Sheffield firm hoping to play its part in solving ‘long-standing’ issues at city’s railway station
Long-standing issues at Sheffield railway station such as whether to have a public footbridge over the tracks could be solved thanks to the input of a city architects firm.
Merrett Houmøller Architects is part of the consortium that secured the contract to draw up a masterplan for Sheffield railway station.
Peter Merrett, from the firm, said it was ‘exciting’ for the company to be involved in the scheme, which could include up to £800 million of public funding.
As well as upgrading the station ready for HS2, the group is tasked with enhancing the surrounding area, improving links to and from the station by rail, tram, bus and bicycle, and maximising the opportunities for development the new services will bring to the region.
Mr Merrett said: “It’s a really big deal for us, as a small practice, to be involved. We have been investing in Sheffield for many years.
“Sheffield is a special place when it comes to its urban make-up and we are familiar with its problems and its unique offering as a city.”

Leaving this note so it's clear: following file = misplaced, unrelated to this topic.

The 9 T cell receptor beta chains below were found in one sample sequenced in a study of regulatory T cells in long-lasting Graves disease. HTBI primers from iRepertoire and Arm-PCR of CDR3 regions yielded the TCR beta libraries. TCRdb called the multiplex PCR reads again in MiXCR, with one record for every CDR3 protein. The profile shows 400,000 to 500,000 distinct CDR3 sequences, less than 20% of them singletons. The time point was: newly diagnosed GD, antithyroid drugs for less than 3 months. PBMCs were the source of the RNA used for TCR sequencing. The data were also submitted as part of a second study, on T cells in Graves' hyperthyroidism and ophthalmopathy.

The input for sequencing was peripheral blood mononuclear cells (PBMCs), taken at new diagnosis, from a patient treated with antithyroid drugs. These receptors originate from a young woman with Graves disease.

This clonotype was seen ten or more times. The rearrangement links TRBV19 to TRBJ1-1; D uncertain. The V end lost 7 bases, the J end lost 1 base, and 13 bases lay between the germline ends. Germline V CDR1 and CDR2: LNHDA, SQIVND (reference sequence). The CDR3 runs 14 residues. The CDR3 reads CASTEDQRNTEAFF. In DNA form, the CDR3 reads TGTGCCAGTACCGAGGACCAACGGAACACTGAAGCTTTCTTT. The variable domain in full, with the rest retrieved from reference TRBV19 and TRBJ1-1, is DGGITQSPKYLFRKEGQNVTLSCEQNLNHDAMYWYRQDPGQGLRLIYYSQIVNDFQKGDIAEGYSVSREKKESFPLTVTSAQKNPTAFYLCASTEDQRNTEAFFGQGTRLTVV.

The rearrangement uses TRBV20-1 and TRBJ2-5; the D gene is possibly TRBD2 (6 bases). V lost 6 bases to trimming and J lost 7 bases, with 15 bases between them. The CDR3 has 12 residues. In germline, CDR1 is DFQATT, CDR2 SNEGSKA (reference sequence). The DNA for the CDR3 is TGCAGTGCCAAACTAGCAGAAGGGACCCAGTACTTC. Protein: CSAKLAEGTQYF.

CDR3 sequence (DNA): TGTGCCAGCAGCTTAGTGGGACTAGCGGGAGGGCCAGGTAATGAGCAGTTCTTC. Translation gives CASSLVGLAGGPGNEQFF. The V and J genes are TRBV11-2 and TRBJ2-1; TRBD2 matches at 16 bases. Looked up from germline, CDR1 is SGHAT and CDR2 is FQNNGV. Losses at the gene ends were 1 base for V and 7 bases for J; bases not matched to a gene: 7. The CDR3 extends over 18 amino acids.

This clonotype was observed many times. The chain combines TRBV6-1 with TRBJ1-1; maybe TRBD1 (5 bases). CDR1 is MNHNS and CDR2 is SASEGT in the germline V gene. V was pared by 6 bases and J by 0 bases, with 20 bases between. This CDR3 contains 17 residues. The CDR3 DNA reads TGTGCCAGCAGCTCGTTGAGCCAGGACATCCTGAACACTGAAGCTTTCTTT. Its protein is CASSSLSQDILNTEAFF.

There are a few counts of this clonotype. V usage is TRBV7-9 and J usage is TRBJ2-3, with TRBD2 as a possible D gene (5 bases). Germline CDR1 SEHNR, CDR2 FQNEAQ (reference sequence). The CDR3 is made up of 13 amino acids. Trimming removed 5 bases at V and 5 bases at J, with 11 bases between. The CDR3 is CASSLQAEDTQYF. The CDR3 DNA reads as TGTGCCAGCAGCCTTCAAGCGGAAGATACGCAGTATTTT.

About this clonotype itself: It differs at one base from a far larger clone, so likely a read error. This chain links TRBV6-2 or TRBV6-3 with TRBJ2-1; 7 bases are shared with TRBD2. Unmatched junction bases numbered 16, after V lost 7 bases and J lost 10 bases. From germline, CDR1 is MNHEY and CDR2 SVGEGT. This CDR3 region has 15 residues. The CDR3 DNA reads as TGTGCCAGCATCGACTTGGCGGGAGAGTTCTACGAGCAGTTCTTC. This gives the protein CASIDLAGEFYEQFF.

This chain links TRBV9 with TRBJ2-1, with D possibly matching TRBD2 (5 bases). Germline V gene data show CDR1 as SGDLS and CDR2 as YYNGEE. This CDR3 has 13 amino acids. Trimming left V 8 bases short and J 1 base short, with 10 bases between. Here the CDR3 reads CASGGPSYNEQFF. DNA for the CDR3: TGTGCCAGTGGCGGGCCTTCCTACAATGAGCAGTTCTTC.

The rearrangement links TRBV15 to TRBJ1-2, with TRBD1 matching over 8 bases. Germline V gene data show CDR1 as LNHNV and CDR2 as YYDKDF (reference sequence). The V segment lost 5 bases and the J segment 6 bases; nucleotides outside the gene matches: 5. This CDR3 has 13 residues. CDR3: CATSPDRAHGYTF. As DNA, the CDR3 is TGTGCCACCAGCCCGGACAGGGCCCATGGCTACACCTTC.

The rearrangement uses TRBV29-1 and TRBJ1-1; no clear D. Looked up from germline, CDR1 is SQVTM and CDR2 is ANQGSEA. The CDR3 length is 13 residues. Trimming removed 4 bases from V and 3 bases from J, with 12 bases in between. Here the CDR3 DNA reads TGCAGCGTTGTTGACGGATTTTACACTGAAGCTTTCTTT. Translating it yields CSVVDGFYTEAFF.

The consortium will be led by Atkins, a member of the SNC-Lavalin Group, working in partnership with Cushman & Wakefield, Lambert Smith Hampton, Merrett Houmøller Architects and Quatro PR.
It was appointed by a partnership made up of Sheffield City Council, Sheffield City Region, London and Continental Railways, Department for Transport, Ministry of Housing, Communities and Local Government, Transport for the North, Network Rail, HS2 Ltd and South Yorkshire Passenger Transport Executive.
Mr Merrett said: “It’s really exciting for us to be involved and it’s been great for us to work on something of this scale.
“The exciting thing is that no-one is shying away from taking some long-term moves to solve some long-standing problems.
"It has the potential to change the impression that people get when they come into the city.”
Sheffield will be served by a spur off the main line, with two trains an hour stopping in the city.
HS2 claims the new service will reduce journey times between Sheffield and London by over half an hour to one hour 27 minutes.
Mr Merrett said: “The other issues it aims to solve are the disconnect from the Eastern side of Sheffield to the city centre and whether the footbridge through the station is private or whether there should be a right of way.
“We were brought in as architects who have an understanding of the local issues.”
Coun Mazher Iqbal, cabinet member for business and investment at Sheffield Council, said: "This is a clear indication of how important the new HS2 station location is to Sheffield and the wider city region.
"The station is absolutely central to our city centre masterplan vision to deliver new jobs, businesses and opportunities to the region
"It must be delivered in tandem with improving connectivity to the station and in keeping with our ambitions for a green and sustainable city that works for everybody in Sheffield.
"I look forward to seeing the plans take shape to deliver thousands of new jobs for our economy."